India: Mysterious Caves of Barabar
Mysterious mythical caves, called by the hills in which they are excavated – Barabar, can be found in India, in the state of Bihar, in the Jehanabad region. These are the oldest caves excavated by a humans. Their origin dates back to the reign of Emperor Ashok around 260 BC. They confuse heads for researchers and tourists.
The Unbelievable Skills of Ancient Indians
Most notable in these caves is not their age, but the unprecedented geometrical precision with which they were excavated, the perfect mirror-polished treatment of granite walls and arches, and above all, the fact that they were created to meditate and induce transcendental experiences. How this was accomplished will be understood by everyone on the spot.
Where to Find Them?
A low, 3 km long granite ridge rises 35 km northeast of Gaya from a total plain. In its central part is a group of higher rocks called Barabar. We would find a similar place about one and a half kilometers east – Nagarjuni hill. And what do they have in common? There are caves excavated into the granite massif, a testimony of the skill of the Mauryan Empire, and together with the two caves of Son Bhandar in Rajgir, they are the oldest cave temples in India. Barabara Caves are the only building associated with the vanished religious and philosophical culture – the Shraman sect of Asjiv philosophers.
The granite massif resembling a huge submarine has a regular entrance on one side and above it the inscription that the cave was carved 19 years after the accession of Emperor Ashoka to the throne. Each of the several Barabar caves has its own name. The first is Karan Chaupar. Perfectly regular space has dimensions of 10.4 × 4.3 m and the ceiling is rounded into a vault with a height of 3.3 m. Inside is not a single statue, drawing, inscription, relief simply nothing, just perfectly smooth glossy granite walls.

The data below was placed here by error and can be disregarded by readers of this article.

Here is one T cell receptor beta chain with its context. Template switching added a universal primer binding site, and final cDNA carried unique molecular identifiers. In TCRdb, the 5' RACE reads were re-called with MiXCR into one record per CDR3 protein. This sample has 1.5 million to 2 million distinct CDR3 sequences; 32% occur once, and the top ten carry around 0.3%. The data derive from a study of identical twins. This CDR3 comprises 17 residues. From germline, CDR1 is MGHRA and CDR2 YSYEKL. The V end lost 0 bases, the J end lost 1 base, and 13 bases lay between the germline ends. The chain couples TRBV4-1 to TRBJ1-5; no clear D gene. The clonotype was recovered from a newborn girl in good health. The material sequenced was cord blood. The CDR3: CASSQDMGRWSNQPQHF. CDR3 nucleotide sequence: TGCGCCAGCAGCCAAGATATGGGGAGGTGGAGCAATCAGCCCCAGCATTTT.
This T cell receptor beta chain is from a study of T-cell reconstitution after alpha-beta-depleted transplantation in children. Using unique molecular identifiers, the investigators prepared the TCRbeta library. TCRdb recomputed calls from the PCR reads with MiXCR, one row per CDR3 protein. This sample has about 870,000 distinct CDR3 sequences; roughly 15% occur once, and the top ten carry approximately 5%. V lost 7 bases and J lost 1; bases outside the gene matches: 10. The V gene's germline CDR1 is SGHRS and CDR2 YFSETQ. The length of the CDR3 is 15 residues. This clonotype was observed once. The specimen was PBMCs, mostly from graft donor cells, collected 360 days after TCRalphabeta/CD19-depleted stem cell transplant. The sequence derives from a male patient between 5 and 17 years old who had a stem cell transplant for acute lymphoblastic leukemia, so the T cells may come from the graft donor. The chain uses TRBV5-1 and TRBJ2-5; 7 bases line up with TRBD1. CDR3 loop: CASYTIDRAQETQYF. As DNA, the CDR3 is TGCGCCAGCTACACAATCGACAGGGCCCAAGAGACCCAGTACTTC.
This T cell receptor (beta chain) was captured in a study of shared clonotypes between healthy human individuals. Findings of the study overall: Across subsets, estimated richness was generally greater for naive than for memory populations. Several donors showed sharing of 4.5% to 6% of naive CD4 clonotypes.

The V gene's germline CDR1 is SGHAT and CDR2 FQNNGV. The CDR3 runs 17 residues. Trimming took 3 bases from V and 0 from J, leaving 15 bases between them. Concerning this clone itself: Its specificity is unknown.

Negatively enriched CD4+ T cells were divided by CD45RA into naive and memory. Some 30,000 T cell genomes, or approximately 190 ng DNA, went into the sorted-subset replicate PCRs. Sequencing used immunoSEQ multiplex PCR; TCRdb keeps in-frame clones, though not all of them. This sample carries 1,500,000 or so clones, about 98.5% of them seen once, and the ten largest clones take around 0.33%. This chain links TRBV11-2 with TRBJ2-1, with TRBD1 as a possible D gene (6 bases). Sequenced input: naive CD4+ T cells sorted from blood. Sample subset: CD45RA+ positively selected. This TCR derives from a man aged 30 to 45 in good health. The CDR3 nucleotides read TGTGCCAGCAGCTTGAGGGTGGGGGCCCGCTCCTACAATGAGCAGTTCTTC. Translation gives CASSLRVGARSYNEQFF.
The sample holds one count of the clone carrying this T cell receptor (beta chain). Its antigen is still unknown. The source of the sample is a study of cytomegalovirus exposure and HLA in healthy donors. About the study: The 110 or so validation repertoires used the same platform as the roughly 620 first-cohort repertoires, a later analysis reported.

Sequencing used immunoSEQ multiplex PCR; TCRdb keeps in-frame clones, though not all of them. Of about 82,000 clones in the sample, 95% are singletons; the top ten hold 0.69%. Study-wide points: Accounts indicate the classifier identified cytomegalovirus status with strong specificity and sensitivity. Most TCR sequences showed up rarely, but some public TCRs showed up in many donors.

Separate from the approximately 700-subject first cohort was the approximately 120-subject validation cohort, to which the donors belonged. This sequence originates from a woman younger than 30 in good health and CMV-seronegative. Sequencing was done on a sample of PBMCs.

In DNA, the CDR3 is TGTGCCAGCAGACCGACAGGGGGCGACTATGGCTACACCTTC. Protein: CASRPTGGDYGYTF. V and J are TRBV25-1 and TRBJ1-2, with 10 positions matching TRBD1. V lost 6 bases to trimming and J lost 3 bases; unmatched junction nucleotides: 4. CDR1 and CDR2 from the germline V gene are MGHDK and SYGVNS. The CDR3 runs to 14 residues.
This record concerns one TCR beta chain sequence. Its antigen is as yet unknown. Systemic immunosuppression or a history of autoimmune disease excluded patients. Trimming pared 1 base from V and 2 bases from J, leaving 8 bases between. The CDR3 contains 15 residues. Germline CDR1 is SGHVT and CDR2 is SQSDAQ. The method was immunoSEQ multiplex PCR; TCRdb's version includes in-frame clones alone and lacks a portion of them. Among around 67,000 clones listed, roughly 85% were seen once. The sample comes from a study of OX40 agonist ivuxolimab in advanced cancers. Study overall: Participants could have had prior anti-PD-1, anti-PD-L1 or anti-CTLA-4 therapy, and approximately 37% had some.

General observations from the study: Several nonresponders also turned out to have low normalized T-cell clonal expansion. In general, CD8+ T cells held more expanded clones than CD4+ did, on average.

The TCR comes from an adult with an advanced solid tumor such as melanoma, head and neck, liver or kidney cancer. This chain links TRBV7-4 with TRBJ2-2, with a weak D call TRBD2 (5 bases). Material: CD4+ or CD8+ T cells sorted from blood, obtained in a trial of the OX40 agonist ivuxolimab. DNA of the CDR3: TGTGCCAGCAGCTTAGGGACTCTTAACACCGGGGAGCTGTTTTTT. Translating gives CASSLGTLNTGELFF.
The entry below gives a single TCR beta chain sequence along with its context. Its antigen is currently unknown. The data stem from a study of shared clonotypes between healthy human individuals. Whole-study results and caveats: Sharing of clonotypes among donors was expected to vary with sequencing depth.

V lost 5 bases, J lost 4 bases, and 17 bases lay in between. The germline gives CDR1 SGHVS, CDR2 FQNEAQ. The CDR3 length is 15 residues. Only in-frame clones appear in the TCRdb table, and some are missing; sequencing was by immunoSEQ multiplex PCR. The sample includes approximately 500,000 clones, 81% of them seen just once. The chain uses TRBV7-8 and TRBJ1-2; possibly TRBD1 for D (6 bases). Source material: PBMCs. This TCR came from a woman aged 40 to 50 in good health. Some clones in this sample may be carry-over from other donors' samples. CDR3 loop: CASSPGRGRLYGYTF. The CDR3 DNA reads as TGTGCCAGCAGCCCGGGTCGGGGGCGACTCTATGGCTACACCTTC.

The cave is dim, almost dark, only light entering through the entrance light. Your guide will give you an unexpected experience: it comes to the end of the cave and shouts a few words. The unheard of echo almost does not mute the sound, returns it several times, and after seconds the sounds mingle, amplify, and ultimately hear words that are unrelated to what was said. It’s fascinating. Visitors do not give it and experiment with different sounds, clapping, intonations. Finally, you hear sounds that no one emitted: muffled conversation, street noise, nearby village sounds, cow moo, etc. to the feeling that you have hallucinations. You have just understood the essence of the experiences of ancient meditators. How fascinating the singing of monks must have been!
Sudama, Lomas Rishi, and Visvakarma
Other caves of Sudama and Lomas Rishi have similar dimensions, but they are always two connected rooms. The polished walls are the cause of the same acoustic properties that were the basis of the psychedelic experiences of the then builders. Lomas Rishi Cave remained unfinished, work on the fourth cave, Visvakarma, was only begun. The most interesting portal has Lomas Rishi caves. It is decorated with a carved line of elephants.
At present, scientists have no idea of the technology that people used to work granite walls with such surprising precision and perfection 300 years before Christ in ancient India.
The surroundings of the caves are almost as remarkable as the caves themselves. Stairs carved into granite rock and brilliantly built approaches to the caves, rock reliefs and grazing livestock of villagers, drying dung on boulders and ubiquitous curious children.